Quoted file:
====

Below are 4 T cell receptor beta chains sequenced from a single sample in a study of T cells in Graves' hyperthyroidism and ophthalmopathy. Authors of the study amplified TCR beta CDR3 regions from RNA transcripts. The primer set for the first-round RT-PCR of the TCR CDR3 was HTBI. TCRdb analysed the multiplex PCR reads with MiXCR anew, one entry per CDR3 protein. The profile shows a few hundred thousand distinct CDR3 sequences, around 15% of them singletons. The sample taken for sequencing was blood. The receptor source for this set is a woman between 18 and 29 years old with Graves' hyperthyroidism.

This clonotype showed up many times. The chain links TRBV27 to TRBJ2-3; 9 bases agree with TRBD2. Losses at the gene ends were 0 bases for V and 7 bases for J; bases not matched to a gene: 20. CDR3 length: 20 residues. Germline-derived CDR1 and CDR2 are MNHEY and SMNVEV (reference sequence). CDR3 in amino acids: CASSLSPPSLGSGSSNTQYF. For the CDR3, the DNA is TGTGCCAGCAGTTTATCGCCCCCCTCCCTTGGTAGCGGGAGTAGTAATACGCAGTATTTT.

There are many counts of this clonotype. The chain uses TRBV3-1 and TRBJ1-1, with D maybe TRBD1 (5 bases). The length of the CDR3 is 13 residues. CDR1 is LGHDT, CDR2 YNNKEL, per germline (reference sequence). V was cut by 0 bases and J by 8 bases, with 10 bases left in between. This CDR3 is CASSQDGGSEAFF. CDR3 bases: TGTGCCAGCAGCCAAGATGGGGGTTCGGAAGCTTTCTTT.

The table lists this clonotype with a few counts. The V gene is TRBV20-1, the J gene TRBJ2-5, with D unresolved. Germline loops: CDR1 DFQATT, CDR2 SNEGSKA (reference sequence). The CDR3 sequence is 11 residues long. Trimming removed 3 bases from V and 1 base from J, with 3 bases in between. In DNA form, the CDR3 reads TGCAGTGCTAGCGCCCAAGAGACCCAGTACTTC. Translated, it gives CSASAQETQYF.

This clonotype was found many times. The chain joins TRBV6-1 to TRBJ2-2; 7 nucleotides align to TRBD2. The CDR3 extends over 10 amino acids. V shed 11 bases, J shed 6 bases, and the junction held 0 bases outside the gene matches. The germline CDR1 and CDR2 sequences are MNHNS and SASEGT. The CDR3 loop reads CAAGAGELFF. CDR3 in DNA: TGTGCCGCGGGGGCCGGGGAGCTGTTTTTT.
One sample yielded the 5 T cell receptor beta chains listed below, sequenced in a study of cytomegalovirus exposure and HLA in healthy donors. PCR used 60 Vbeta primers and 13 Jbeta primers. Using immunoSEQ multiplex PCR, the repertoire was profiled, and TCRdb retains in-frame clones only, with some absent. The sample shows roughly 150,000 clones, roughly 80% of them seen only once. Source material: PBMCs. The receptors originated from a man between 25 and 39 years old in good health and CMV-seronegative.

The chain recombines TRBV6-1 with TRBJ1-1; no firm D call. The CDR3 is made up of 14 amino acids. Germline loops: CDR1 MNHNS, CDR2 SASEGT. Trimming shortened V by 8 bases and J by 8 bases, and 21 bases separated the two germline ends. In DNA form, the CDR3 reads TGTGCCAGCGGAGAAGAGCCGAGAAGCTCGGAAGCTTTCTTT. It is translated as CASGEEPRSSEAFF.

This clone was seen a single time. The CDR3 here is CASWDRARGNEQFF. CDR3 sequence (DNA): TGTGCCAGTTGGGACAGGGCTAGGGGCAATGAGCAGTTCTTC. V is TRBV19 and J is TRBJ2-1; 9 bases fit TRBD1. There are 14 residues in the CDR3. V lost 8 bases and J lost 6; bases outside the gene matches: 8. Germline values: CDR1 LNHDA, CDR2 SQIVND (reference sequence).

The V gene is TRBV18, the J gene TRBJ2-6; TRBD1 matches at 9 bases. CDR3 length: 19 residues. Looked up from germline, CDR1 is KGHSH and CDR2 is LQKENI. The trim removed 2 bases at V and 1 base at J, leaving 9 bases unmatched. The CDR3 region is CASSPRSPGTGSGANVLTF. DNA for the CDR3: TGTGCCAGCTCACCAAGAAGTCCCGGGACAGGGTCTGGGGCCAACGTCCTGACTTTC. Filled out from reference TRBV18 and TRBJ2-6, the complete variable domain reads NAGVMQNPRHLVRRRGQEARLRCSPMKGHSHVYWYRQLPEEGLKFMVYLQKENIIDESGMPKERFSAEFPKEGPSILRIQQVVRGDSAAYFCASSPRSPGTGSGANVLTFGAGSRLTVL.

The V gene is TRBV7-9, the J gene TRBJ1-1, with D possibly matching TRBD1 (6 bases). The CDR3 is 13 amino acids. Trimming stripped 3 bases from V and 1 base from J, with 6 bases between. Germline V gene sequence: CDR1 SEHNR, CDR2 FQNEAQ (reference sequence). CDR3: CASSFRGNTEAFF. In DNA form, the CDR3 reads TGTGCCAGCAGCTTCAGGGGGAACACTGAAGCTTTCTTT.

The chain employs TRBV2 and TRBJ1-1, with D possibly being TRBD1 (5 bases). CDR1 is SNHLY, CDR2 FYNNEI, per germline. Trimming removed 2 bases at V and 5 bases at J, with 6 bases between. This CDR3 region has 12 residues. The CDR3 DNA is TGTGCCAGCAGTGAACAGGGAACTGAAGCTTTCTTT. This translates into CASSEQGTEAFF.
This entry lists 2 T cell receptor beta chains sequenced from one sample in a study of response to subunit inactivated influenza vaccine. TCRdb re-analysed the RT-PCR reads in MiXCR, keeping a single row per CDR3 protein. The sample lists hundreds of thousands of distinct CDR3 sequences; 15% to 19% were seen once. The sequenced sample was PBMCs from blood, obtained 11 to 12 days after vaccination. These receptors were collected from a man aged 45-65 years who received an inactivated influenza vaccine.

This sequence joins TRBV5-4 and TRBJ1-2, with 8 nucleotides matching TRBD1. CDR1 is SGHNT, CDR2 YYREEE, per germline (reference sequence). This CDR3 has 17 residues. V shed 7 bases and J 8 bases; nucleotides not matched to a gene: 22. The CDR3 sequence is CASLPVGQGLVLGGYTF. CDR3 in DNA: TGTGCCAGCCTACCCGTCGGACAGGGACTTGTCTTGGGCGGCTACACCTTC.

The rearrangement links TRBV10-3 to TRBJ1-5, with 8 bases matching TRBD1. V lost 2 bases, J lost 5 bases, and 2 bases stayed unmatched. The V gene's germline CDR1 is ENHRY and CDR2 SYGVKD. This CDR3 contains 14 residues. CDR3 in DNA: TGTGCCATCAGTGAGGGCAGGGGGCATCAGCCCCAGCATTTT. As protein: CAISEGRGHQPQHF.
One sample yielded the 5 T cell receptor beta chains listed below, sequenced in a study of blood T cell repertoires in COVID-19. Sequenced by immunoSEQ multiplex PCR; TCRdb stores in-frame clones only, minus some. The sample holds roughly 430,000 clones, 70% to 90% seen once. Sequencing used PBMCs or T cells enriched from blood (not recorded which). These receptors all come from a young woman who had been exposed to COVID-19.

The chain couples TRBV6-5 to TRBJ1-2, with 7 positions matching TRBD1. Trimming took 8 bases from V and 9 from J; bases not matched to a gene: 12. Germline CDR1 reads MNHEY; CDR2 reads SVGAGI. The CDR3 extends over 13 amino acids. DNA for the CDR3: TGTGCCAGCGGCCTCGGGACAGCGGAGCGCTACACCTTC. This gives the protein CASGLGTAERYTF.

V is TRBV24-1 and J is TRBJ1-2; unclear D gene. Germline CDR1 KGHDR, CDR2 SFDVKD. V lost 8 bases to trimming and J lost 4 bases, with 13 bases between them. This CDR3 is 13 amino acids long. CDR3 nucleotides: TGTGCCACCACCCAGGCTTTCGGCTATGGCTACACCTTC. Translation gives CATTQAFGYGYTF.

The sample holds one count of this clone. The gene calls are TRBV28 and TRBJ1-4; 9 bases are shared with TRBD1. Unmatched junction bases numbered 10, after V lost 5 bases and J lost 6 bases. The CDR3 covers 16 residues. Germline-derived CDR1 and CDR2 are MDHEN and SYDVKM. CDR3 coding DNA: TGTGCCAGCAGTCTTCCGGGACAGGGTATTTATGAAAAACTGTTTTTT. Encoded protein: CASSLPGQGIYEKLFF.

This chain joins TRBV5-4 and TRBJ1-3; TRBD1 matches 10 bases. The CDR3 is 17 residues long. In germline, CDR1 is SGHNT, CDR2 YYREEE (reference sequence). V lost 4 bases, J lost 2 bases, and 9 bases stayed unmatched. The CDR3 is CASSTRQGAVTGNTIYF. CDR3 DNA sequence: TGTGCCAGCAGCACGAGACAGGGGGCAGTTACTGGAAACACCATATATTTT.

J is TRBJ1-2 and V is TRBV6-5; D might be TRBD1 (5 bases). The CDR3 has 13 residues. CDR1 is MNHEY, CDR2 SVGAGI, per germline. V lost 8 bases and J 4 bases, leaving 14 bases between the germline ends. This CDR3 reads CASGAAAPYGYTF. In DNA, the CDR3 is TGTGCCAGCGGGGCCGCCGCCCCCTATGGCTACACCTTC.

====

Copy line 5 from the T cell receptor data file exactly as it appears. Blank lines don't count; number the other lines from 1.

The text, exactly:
This clonotype was found many times. The chain joins TRBV6-1 to TRBJ2-2; 7 nucleotides align to TRBD2. The CDR3 extends over 10 amino acids. V shed 11 bases, J shed 6 bases, and the junction held 0 bases outside the gene matches. The germline CDR1 and CDR2 sequences are MNHNS and SASEGT. The CDR3 loop reads CAAGAGELFF. CDR3 in DNA: TGTGCCGCGGGGGCCGGGGAGCTGTTTTTT.